1402215371_Post48-4069.jpg.efbd75c0f083a09de1db4f7fd34d84f7.jpg

 

I learned my rigging technique from Bob Hunt’s practicums, his AVS was my first model many years ago. The “fishing lure” method of seizing has served me well, but I thought I’d look at other methods and did a little research. I came to the conclusion that while there are in fact many ways to seize lines and strop blocks, after experimenting with a few of them I’m content to continue with the one that I’ve been using. With two additions: First, thanks again to Derek, in some instances I’ll use thin fly tying line and in others I’ll continue to use 50wt Gutterman poly thread. My only issue with the fishing lure method has been the small thread ends that were left despite my using high quality Gingher embroidery scissors. Second, thanks to @Ryland Craze I now have the answer to that issue by using extremely sharp and close cuticle cutters, my newest ‘tool’ investment (again from my friend Amazon). They are so flush cutting and sharp they can also cut the wood of the block, which I did and consequently had to replace, so care is needed. I also vary the use of watered down white glue, hypo-cement, and CA depending on the situation. I'm comfortable with each, they each have their pros and cons, why fixate on just one or the other.

 

Finally, I have a bunch of empty thread spools to transfer Chucks now historical rope, marked with the size. Not sure what I’ll do when these go empty for the last time, maybe a Rope Rocket in my future, but not for this model - I have what I need.

 

1640490852_Post48-4030.jpg.f7f4b07835e0b15ab79c54867484dd66.jpg

 

And off I went. The bowsprit collar is shrink wrap plastic (but I also use black card or black masking tape again depending on the situation). The rings in this case are made from 22 gauge black wire for some extra heft and of course a little (very little) weathering powder brushed on.  The blocks are seized to the hooks with fly fishing line while the served rope is seized with 50wt poly thread. The thimbles are from 1.6mm thin brass tube (yes, Amazon). The hooks have larger eyelets to accommodate the thimbles. Of note these where done before my “discovery’ of cuticle cutters, but I didn’t want to go in there after the fact for fear of cutting off more than I wanted to cut in such close quarters. This is one of this macro hi-res photo things. I didn’t even notice excess thread until I looked at the photo for this log entry.

 

1992803652_Post48-4048.jpg.d73007daf0fe2f611a9aa4a6753566a6.jpg

 

Here’s the bowsprit end of the bobstay tackle and guys, naturally I’m using blocks from Syren.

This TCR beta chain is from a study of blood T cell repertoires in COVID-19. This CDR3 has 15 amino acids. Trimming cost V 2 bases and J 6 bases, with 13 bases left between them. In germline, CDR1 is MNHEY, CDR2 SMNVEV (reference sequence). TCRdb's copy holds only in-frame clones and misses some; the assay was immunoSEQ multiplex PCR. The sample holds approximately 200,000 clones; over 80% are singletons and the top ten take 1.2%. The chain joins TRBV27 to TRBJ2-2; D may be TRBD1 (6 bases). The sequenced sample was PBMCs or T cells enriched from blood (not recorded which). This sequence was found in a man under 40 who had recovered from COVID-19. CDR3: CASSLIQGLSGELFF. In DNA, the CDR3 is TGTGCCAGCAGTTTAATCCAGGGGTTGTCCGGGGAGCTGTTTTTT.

1180572852_Post48-4046.jpg.98208e4a2ccf686614e8e819792dafde.jpg

 

 

143330896_Post48-4028.jpg.f6473e172a98947e96d873f4cbaee1a6.jpg

 

And the bow side view of the same. The bobstay is belayed to its pin, but loosely. Like most I don’t tension the lines completely until later. The guy lashing took some experimentation (it was replaced more than once) and research, none of which was definitive. I learned many different techniques were used both by modelers and on the actual ships. In the end I opted to seize the line at the bow eyelet and tie it off at the center after two loops through the guy thimble and seize the running end past the knot (essentially a sheeps bend). And…I remembered to put on the traveler before the blocks, so it will just hang there a while.

 

Next I turn my attention to the mast.  Thanks for stopping by, the likes and especially the comments are always welcomed and appreciated.

Edited by glbarlow
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Posted (edited)
On 4/14/2021 at 2:52 AM, glbarlow said:

Second, thanks to @Ryland Craze I now have the answer to that issue by using extremely sharp and close cuticle cutters, my newest ‘tool’ investment (again from my friend Amazon). They are so flush cutting and sharp they can also cut the wood of the block, which I did and consequently had to replace, so care is needed. I also vary the use of watered down white glue, hypo-cement, and CA depending on the situation. I'm comfortable with each, they each have their pros and cons, why fixate on just one or the other.

 

 

Yes Glenn, I got this Idea from @bigcreekdad.  I have been using these as well for a while and they are great.  I bought them at my local Pharmacy (I think you call them Drug Stores) so they are easy to replace if the edge goes dull.  No problem so far.

 

John

Edited by bartley
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Looking good, Glenn - on your photo of the bowsprit collar, it looks like a rectangular pattern on the end of the bowsprit - is that a quirk of the photo as in I  am seeing something that isn’t really there?  Everything else looks so good I had to find something ...

 

garthog